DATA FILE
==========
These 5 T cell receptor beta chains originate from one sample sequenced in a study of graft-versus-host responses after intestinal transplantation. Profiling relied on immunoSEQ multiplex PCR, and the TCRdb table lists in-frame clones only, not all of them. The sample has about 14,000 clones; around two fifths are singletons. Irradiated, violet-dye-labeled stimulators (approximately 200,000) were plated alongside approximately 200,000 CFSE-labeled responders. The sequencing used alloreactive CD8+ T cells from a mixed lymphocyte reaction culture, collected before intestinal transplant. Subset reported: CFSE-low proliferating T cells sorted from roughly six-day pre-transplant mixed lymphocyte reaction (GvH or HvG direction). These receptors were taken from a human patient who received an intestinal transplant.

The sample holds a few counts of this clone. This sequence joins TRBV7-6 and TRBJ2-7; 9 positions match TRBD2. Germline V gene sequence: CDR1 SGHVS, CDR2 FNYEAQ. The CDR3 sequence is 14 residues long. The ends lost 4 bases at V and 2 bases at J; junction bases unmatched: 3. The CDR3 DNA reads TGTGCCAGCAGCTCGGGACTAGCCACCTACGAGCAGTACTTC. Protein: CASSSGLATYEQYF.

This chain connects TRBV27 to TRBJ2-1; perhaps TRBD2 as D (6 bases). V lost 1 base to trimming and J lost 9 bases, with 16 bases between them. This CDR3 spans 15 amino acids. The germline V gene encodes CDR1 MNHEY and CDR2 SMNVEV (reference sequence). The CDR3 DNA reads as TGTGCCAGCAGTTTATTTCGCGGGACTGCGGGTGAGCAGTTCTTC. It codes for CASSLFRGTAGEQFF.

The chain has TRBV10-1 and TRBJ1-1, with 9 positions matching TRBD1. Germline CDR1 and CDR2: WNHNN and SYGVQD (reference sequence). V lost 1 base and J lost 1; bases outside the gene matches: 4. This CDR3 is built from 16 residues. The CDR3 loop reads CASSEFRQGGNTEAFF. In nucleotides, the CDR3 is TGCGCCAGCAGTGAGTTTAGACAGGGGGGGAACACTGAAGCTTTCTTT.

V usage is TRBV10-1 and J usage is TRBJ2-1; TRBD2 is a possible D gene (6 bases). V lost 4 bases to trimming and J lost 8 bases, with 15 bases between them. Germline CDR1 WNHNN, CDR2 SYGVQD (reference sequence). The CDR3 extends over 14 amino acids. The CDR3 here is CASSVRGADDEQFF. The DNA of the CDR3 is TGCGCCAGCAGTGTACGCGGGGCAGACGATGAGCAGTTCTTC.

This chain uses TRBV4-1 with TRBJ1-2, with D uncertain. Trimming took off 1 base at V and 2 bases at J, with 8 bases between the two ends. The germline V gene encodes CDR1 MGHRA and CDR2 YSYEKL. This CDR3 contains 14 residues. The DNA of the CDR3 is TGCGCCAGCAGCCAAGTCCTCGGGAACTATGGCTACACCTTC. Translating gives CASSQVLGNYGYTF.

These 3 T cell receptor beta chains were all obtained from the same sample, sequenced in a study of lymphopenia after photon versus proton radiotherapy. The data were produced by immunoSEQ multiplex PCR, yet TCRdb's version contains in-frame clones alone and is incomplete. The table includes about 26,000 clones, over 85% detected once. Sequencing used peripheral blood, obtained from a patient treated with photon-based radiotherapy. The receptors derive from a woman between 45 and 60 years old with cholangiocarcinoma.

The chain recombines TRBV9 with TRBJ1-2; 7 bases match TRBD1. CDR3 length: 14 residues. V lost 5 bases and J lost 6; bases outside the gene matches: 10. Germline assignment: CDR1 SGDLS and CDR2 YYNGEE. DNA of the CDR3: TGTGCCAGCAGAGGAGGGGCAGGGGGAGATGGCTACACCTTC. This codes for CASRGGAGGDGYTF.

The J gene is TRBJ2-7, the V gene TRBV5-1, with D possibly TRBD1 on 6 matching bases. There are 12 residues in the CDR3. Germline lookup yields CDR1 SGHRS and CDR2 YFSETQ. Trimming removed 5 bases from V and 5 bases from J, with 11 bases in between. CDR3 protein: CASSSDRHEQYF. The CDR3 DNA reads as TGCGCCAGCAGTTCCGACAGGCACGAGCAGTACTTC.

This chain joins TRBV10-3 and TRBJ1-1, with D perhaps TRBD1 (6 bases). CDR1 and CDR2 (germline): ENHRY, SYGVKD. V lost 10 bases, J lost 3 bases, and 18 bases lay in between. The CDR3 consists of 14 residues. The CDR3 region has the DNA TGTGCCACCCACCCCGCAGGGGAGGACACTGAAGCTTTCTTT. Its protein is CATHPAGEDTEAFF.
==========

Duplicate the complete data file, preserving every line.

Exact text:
These 5 T cell receptor beta chains originate from one sample sequenced in a study of graft-versus-host responses after intestinal transplantation. Profiling relied on immunoSEQ multiplex PCR, and the TCRdb table lists in-frame clones only, not all of them. The sample has about 14,000 clones; around two fifths are singletons. Irradiated, violet-dye-labeled stimulators (approximately 200,000) were plated alongside approximately 200,000 CFSE-labeled responders. The sequencing used alloreactive CD8+ T cells from a mixed lymphocyte reaction culture, collected before intestinal transplant. Subset reported: CFSE-low proliferating T cells sorted from roughly six-day pre-transplant mixed lymphocyte reaction (GvH or HvG direction). These receptors were taken from a human patient who received an intestinal transplant.

The sample holds a few counts of this clone. This sequence joins TRBV7-6 and TRBJ2-7; 9 positions match TRBD2. Germline V gene sequence: CDR1 SGHVS, CDR2 FNYEAQ. The CDR3 sequence is 14 residues long. The ends lost 4 bases at V and 2 bases at J; junction bases unmatched: 3. The CDR3 DNA reads TGTGCCAGCAGCTCGGGACTAGCCACCTACGAGCAGTACTTC. Protein: CASSSGLATYEQYF.

This chain connects TRBV27 to TRBJ2-1; perhaps TRBD2 as D (6 bases). V lost 1 base to trimming and J lost 9 bases, with 16 bases between them. This CDR3 spans 15 amino acids. The germline V gene encodes CDR1 MNHEY and CDR2 SMNVEV (reference sequence). The CDR3 DNA reads as TGTGCCAGCAGTTTATTTCGCGGGACTGCGGGTGAGCAGTTCTTC. It codes for CASSLFRGTAGEQFF.

The chain has TRBV10-1 and TRBJ1-1, with 9 positions matching TRBD1. Germline CDR1 and CDR2: WNHNN and SYGVQD (reference sequence). V lost 1 base and J lost 1; bases outside the gene matches: 4. This CDR3 is built from 16 residues. The CDR3 loop reads CASSEFRQGGNTEAFF. In nucleotides, the CDR3 is TGCGCCAGCAGTGAGTTTAGACAGGGGGGGAACACTGAAGCTTTCTTT.

V usage is TRBV10-1 and J usage is TRBJ2-1; TRBD2 is a possible D gene (6 bases). V lost 4 bases to trimming and J lost 8 bases, with 15 bases between them. Germline CDR1 WNHNN, CDR2 SYGVQD (reference sequence). The CDR3 extends over 14 amino acids. The CDR3 here is CASSVRGADDEQFF. The DNA of the CDR3 is TGCGCCAGCAGTGTACGCGGGGCAGACGATGAGCAGTTCTTC.

This chain uses TRBV4-1 with TRBJ1-2, with D uncertain. Trimming took off 1 base at V and 2 bases at J, with 8 bases between the two ends. The germline V gene encodes CDR1 MGHRA and CDR2 YSYEKL. This CDR3 contains 14 residues. The DNA of the CDR3 is TGCGCCAGCAGCCAAGTCCTCGGGAACTATGGCTACACCTTC. Translating gives CASSQVLGNYGYTF.

These 3 T cell receptor beta chains were all obtained from the same sample, sequenced in a study of lymphopenia after photon versus proton radiotherapy. The data were produced by immunoSEQ multiplex PCR, yet TCRdb's version contains in-frame clones alone and is incomplete. The table includes about 26,000 clones, over 85% detected once. Sequencing used peripheral blood, obtained from a patient treated with photon-based radiotherapy. The receptors derive from a woman between 45 and 60 years old with cholangiocarcinoma.

The chain recombines TRBV9 with TRBJ1-2; 7 bases match TRBD1. CDR3 length: 14 residues. V lost 5 bases and J lost 6; bases outside the gene matches: 10. Germline assignment: CDR1 SGDLS and CDR2 YYNGEE. DNA of the CDR3: TGTGCCAGCAGAGGAGGGGCAGGGGGAGATGGCTACACCTTC. This codes for CASRGGAGGDGYTF.

The J gene is TRBJ2-7, the V gene TRBV5-1, with D possibly TRBD1 on 6 matching bases. There are 12 residues in the CDR3. Germline lookup yields CDR1 SGHRS and CDR2 YFSETQ. Trimming removed 5 bases from V and 5 bases from J, with 11 bases in between. CDR3 protein: CASSSDRHEQYF. The CDR3 DNA reads as TGCGCCAGCAGTTCCGACAGGCACGAGCAGTACTTC.

This chain joins TRBV10-3 and TRBJ1-1, with D perhaps TRBD1 (6 bases). CDR1 and CDR2 (germline): ENHRY, SYGVKD. V lost 10 bases, J lost 3 bases, and 18 bases lay in between. The CDR3 consists of 14 residues. The CDR3 region has the DNA TGTGCCACCCACCCCGCAGGGGAGGACACTGAAGCTTTCTTT. Its protein is CATHPAGEDTEAFF.